by Russell Kempson
It was not what Graham Salisbury had wanted - to have to send off a player at Wembley - but it was why he had been appointed to the 2011 Johnstone's Paint Trophy final between Brentford and Carlisle United. He had been entrusted to make the big decisions correctly on the big stage, whatever the consequences.
And so, when Toumani Diagourago, the Brentford midfielder, committed a second bookable offence in the 87th minute, Salisbury had no hesitation in brandishing a red card. It was the first dismissal in the final in the 28-year history of the competition.
It barely affected the outcome - Carlisle were already leading and went on to secure a 1-0 victory - but it left Salisbury reflecting ruefully. "To be the first referee to send off someone in the final is not something you really want to shout about," he said. "It's not the sort of claim to fame anyone would want.
"It had to be someone, though, and I suppose it goes with the territory. Two mistimed challenges in a short space of time and that was it. You are bound by the Laws of the game. I don't think I could have handled it in any other way and I don't think the lad could have any complaints."
Nicky Forster, the Brentford manager, did not complain, either. "He just told me that I had to do my job and that the tackles had been a bit overzealous," Salisbury said. And it did not cloud Graham's Wembley experience. "I was quite happy with the way it went, as an individual and for the team of officials," he said.
"Wembley is such a phenomenal venue. I got the first tingles when arriving in reception, seeing all the players suited and booted, and walking out of the tunnel really makes the hairs stand up on the back of your neck. You definitely know it's time to get into game mode. The match itself just goes so quickly, it's a bit of a blur, but it went well."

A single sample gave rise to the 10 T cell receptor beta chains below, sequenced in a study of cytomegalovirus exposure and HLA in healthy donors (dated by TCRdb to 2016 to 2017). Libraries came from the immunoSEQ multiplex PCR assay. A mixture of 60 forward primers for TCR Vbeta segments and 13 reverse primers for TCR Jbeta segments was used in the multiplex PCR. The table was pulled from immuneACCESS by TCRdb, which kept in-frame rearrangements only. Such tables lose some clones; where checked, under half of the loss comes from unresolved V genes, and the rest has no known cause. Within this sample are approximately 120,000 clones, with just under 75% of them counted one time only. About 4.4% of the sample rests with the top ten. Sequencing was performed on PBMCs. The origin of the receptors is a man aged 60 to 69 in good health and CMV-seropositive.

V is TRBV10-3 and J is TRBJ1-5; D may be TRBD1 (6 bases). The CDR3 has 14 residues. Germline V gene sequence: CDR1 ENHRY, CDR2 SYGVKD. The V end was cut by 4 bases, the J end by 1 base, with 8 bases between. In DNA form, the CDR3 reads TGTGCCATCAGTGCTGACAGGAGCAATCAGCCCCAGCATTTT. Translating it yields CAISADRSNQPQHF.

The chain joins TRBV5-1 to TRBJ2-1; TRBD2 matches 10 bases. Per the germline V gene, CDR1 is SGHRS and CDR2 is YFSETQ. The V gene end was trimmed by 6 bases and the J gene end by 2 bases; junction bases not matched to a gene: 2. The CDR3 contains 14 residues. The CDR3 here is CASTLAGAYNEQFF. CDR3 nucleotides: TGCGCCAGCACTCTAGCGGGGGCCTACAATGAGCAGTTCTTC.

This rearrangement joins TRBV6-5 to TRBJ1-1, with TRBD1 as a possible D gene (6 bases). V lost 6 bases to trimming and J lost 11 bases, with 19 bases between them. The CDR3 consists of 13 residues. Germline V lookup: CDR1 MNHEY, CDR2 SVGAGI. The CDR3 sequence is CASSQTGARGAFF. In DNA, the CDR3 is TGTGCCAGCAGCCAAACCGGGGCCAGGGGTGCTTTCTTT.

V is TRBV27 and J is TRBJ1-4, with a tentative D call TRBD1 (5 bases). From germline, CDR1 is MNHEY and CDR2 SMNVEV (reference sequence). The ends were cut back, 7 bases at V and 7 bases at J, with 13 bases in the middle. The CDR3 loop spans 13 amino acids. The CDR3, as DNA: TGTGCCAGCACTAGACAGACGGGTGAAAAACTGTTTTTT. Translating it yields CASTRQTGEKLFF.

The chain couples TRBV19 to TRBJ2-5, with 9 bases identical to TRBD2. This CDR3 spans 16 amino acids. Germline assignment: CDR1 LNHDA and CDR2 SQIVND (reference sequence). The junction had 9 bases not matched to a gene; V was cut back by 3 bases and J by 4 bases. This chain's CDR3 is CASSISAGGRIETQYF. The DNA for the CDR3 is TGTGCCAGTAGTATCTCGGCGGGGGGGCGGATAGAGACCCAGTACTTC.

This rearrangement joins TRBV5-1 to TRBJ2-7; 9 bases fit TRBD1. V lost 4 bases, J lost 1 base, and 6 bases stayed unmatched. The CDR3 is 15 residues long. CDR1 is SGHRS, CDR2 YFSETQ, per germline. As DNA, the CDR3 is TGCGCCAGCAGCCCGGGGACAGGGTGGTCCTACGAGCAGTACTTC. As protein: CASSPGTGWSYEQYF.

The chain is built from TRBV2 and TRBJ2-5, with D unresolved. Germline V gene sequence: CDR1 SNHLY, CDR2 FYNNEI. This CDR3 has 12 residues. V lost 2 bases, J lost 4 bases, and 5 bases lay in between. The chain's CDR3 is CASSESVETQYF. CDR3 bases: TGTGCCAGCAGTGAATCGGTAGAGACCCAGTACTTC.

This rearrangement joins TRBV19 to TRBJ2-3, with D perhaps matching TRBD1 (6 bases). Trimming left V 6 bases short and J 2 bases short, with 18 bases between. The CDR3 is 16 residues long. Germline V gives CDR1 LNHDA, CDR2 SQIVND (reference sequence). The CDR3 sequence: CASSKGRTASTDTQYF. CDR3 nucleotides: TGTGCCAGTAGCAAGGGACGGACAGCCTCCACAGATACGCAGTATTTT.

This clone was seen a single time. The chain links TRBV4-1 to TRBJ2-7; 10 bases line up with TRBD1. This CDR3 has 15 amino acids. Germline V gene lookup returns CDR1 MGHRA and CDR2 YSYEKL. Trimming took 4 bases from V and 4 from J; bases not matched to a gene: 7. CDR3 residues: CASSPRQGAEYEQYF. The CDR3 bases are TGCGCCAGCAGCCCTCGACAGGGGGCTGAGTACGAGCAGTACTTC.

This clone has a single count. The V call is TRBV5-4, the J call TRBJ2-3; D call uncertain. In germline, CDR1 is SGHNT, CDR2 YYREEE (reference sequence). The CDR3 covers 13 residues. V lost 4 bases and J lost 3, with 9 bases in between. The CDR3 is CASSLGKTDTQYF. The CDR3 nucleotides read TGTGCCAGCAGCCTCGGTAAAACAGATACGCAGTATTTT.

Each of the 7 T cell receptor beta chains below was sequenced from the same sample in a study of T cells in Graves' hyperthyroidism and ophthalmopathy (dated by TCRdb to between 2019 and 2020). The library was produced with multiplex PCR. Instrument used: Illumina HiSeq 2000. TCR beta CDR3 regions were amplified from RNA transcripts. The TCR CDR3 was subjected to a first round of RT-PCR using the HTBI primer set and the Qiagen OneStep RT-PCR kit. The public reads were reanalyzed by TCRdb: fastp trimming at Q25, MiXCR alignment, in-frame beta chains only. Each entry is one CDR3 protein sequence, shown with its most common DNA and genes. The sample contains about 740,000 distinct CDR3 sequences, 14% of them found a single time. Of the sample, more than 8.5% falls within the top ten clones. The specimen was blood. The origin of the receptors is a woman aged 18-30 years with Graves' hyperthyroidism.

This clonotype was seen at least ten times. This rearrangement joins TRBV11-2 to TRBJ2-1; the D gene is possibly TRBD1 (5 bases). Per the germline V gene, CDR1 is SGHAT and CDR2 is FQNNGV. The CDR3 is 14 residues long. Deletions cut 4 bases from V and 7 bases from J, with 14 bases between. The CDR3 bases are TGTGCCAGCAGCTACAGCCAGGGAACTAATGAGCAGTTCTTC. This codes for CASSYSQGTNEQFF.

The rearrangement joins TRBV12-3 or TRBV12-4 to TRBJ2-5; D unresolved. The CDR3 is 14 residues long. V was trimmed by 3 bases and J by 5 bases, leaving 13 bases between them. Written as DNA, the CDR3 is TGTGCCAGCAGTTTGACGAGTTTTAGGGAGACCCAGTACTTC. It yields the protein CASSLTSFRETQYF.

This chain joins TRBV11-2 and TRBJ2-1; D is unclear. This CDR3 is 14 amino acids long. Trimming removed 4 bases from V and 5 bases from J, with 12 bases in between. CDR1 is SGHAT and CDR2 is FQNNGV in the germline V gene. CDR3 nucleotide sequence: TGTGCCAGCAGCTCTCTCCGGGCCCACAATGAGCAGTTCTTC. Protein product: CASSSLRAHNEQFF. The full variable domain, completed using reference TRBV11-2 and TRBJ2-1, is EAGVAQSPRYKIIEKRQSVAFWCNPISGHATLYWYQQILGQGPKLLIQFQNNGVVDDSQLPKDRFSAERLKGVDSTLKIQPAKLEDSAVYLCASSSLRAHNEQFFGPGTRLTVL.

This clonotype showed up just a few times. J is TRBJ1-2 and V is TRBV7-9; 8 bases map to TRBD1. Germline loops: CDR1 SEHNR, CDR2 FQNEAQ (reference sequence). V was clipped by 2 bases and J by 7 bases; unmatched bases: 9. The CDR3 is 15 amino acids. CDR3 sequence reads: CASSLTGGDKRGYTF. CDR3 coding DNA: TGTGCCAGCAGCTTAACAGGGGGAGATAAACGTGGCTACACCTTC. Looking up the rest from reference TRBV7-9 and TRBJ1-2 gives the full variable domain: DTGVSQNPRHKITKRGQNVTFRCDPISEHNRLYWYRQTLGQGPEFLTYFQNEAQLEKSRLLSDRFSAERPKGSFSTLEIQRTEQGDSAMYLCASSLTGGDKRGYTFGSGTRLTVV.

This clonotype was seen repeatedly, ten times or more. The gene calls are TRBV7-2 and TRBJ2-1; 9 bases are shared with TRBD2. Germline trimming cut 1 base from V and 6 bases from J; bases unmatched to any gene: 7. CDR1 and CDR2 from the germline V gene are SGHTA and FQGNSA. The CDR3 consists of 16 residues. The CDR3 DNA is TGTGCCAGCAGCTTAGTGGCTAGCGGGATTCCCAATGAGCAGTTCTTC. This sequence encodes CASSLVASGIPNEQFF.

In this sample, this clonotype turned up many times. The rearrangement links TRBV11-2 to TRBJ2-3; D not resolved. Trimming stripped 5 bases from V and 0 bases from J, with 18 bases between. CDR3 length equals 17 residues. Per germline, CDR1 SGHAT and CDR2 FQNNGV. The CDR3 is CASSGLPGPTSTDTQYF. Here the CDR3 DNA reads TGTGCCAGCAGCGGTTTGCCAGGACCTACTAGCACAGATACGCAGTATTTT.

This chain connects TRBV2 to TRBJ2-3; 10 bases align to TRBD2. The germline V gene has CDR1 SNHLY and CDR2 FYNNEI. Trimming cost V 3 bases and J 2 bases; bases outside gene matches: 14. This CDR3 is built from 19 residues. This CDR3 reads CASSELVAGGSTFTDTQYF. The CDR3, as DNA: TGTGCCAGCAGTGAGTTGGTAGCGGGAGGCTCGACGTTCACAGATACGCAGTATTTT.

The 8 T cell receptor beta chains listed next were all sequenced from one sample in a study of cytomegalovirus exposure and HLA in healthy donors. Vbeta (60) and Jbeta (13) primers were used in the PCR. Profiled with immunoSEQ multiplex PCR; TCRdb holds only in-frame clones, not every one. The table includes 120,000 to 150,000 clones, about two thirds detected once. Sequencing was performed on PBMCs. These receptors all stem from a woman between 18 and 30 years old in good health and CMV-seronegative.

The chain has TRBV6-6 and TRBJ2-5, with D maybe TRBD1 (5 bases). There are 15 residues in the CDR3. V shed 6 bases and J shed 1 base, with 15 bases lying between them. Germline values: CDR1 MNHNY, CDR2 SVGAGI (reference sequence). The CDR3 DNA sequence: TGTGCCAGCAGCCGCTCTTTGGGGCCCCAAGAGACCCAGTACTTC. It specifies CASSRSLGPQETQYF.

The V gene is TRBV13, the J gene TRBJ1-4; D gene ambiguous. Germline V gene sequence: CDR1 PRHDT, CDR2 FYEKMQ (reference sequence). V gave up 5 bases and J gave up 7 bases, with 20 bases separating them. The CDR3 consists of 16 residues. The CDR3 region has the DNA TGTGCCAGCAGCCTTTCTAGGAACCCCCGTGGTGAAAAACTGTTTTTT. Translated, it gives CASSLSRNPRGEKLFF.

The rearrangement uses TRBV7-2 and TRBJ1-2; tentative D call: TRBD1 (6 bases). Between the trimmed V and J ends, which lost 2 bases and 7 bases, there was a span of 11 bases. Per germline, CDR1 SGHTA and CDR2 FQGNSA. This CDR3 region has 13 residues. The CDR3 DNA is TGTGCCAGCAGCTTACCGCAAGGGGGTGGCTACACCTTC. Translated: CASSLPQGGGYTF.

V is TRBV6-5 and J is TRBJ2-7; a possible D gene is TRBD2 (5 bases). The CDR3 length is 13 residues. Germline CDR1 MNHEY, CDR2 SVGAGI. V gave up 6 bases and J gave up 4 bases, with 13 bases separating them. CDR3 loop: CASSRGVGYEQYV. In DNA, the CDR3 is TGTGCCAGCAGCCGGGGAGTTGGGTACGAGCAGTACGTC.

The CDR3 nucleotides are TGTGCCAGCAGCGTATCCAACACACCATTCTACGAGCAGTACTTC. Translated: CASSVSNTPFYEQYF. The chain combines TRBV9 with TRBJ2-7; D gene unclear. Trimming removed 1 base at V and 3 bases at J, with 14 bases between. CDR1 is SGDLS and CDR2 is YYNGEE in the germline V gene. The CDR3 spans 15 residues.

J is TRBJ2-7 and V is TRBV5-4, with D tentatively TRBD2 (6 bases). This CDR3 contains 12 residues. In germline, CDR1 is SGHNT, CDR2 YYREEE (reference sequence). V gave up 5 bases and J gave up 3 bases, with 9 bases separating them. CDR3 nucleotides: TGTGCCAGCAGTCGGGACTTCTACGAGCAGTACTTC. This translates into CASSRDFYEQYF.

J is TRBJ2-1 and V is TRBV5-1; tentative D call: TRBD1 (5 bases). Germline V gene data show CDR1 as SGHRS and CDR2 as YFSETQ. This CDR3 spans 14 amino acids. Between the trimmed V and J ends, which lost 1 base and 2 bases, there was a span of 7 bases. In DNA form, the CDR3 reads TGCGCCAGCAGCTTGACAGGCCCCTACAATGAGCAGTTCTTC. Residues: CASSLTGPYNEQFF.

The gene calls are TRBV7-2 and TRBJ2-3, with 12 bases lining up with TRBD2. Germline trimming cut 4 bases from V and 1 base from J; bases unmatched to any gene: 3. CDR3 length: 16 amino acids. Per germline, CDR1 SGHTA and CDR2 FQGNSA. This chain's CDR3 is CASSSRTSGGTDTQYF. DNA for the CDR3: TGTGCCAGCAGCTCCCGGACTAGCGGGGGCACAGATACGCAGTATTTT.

It was a great family occasion, too, with Graham's wife Julie, son Michael and daughter Vicky all in attendance. For Michael, 25, it was a quick repeat trip to the home of English football. He ran the line the previous year when Oxford United defeated York City 3-1 in the Blue Square Premier play-off final.
"Michael's medal is in a display case at home," Salisbury Sr, a Preston-based engineer in the aerospace industry, said. "There'll have to be a debate about if my medal goes alongside it but I'm not sure if Julie is too happy about having two on show. Mine will probably end up in the study!"
The Salisbury clan's glittering collection is growing fast, including a treasured memento from when Graham, 48, was an assistant for the 2001 FA Vase final, in which Taunton Town defeated Berkhamsted Town 2-1 at Villa Park. Long forgotten is the dismal day, 11 years ago, when he failed to earn promotion from Football League assistant to Football League referee.
"When I got the letter, I think I must have thrown my bag about three fields away," Salisbury recalled. "The news was a real kick in the teeth, I felt awful. No one likes to be told that they're no good. To be that close and not to get it was very difficult to accept.
"But I chatted it through with my family and eventually got it all in perspective. You either pack it in or try to prove people that they have made an error. I saw it as a challenge and, as in any profession, it is how you deal with the setbacks that counts. And I wanted to prove people wrong."
Salisbury has done. He passed his promotion test at the second attempt, the following season, and has gone on to prove his point. Wembley 2011 just confirmed it.